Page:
By contrast, state insurance law and regulation entirely ignores the prospect that facially-neutral practices might disparately impact minority or low-income populations. This, of course, is a risk whenever a correlation exists between a policyholder trait used by insurers (such as zip code) and a suspect policyholder characteristic (such as race or income). Insurers and some commentators vehemently defend this approach, suggesting that disparate impact analysis of any kind is fundamentally incompatible with risk-based insurance pricing. And undermining risk-based pricing, the argument goes, risks jeopardizing the competitiveness and efficiencies of personal lines insurance markets in the United States.2

The point of today’s blog post is to highlight that the Civil Rights Movement led by Martin Luther King resulted in laws impacting property insurance and its availability. Laws are rarely perfect. The issues of racial discrimination in the property insurance market are still being studied today, with new laws addressing novel methods of such discrimination.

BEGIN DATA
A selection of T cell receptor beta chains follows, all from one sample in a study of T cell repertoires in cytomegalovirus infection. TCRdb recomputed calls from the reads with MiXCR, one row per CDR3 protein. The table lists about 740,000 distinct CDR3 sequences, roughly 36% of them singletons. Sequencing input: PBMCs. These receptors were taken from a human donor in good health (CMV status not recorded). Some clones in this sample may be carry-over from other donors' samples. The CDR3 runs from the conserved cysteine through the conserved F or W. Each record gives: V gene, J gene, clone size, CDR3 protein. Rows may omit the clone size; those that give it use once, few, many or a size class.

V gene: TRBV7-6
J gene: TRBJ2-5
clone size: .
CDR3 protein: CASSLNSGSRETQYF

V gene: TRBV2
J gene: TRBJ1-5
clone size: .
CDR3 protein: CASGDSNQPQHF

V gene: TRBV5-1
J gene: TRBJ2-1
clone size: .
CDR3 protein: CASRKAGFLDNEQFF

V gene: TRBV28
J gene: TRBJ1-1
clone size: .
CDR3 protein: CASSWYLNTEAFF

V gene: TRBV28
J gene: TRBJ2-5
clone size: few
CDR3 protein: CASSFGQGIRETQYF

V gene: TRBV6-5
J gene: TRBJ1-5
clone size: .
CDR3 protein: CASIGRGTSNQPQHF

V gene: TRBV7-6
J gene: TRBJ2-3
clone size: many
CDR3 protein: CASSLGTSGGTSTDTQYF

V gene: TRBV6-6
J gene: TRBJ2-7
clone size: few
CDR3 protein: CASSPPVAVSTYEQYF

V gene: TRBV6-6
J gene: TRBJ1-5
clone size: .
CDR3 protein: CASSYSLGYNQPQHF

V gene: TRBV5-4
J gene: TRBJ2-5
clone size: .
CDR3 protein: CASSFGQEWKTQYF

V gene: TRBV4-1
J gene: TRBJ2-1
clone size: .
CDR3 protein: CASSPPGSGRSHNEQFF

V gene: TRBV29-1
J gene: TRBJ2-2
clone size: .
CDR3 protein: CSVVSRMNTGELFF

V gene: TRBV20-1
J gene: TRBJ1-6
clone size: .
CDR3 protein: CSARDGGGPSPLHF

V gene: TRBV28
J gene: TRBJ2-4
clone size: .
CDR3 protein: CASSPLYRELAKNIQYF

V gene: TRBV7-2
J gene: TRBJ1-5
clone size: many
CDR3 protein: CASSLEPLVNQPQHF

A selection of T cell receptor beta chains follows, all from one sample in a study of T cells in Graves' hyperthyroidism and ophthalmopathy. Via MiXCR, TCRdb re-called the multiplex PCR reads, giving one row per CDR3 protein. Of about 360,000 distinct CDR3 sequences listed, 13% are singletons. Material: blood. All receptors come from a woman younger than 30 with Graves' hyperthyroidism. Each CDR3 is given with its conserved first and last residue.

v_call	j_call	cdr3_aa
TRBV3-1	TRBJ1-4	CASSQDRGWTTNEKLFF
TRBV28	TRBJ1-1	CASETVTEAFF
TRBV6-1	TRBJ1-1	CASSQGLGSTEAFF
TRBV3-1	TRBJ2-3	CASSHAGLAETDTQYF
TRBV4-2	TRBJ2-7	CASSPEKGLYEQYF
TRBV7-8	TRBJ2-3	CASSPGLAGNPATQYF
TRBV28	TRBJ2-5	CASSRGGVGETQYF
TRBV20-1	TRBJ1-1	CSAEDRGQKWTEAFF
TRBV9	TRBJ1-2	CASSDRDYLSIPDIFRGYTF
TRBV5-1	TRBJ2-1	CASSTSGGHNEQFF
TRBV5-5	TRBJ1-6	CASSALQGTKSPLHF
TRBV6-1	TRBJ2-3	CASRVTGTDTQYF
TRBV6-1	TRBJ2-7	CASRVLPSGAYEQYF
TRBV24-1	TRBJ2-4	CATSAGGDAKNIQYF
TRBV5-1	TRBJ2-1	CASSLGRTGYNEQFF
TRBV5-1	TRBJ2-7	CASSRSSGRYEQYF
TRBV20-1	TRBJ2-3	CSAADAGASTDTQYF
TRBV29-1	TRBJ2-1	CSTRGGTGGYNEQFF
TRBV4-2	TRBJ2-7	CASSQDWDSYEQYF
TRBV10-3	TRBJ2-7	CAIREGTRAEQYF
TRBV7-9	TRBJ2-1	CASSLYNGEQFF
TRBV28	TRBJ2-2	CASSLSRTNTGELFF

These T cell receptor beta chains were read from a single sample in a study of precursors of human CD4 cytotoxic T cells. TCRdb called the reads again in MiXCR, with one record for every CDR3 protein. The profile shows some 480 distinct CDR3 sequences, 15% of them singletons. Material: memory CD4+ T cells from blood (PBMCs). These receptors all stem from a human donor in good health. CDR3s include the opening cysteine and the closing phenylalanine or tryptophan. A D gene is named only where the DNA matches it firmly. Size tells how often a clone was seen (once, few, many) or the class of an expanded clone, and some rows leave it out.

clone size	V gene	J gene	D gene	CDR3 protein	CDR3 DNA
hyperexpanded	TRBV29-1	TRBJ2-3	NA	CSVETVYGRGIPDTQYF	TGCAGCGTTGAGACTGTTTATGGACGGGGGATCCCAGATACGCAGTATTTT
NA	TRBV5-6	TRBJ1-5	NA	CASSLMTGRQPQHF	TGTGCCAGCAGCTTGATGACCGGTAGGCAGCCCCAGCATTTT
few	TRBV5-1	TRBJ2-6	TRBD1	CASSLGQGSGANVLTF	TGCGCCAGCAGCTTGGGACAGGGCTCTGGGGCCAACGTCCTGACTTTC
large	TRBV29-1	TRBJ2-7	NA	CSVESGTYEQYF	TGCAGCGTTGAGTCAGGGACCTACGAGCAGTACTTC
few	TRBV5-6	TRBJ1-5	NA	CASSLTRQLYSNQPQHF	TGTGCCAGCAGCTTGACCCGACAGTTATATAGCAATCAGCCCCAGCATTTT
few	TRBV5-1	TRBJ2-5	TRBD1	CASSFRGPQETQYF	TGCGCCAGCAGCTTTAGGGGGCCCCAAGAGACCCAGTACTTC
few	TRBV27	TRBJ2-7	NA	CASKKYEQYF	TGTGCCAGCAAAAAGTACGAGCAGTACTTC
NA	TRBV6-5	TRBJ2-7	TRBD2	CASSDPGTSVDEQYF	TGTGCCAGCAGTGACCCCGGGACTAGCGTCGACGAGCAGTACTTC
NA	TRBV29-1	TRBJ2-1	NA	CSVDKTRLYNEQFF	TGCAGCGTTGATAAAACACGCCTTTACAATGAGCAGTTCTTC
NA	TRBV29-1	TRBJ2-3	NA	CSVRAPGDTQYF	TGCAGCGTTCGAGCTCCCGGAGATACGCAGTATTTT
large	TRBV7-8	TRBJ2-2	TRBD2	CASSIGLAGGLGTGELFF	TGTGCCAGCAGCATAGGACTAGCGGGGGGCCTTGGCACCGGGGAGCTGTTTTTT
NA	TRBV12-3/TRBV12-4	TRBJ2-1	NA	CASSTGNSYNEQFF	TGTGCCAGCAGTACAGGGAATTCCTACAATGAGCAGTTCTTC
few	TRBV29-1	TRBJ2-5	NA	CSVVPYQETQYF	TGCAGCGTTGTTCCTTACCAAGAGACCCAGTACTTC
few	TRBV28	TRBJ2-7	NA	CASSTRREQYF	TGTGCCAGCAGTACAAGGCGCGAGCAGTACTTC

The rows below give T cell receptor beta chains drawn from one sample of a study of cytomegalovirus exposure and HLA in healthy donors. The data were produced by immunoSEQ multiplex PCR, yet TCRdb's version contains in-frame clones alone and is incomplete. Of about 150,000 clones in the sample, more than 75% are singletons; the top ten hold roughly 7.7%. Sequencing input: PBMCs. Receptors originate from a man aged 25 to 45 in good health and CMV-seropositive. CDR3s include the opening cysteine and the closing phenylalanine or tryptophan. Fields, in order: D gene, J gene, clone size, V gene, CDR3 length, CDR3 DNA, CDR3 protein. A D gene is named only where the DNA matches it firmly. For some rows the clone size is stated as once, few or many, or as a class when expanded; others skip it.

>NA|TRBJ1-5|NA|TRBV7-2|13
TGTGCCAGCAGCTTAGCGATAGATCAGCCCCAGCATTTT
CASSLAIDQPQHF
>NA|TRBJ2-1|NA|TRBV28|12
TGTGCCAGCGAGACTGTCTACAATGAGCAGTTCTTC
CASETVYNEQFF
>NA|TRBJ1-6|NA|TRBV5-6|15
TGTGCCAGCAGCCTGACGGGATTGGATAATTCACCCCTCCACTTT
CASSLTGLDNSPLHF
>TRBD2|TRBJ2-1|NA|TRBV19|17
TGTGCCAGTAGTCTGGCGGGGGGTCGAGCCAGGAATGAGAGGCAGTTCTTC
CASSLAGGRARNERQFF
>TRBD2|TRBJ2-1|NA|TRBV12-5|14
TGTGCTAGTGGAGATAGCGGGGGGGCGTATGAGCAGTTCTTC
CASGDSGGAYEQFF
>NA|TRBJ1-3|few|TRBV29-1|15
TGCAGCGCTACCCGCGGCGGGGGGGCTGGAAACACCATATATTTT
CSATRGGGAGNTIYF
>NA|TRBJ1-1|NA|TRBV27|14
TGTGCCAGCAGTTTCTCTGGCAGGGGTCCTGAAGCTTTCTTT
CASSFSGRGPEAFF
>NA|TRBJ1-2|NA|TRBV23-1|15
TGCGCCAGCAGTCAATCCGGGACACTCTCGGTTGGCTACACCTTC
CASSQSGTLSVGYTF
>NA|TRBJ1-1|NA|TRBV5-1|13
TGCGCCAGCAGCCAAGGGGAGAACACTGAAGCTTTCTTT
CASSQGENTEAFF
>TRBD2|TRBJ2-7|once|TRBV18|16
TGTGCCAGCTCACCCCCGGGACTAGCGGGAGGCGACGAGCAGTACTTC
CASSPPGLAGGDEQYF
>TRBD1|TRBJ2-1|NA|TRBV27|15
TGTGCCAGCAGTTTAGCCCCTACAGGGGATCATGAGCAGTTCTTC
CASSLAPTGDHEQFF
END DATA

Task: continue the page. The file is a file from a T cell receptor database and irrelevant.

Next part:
Wishing you a Happy Martin Luther King Day!

Thought For The Day

…nonviolence is the answer to the crucial political and moral question of our time – the need for man to overcome oppression and violence without resorting to violence and oppression. Civilization and violence are antithetical concepts. Negroes of the United States, following the people of India, have demonstrated that nonviolence is not sterile passivity, but a powerful moral force which makes for social transformation. Sooner or later all the people of the world will have to discover a way to live together in peace, and thereby transform this pending cosmic elegy into a creative psalm of brotherhood. If this is to be achieved, man must evolve for all human conflict a method which rejects revenge, aggression and retaliation. The foundation of such a method is love.

—Martin Luther King

1 Jennifer Wriggins, The Color of Property and Auto Insurance: Time for Change, 49 Fla. St. U. L. Rev. 203 (2021-2022).

2 Daniel Schwarcz, Towards A Civil Rights Approach to Insurance Anti-Discrimination Law, 69 DEPAUL L. REV. 657 (2020), available at https://scholarship.law.umn.edu/faculty_articles/697.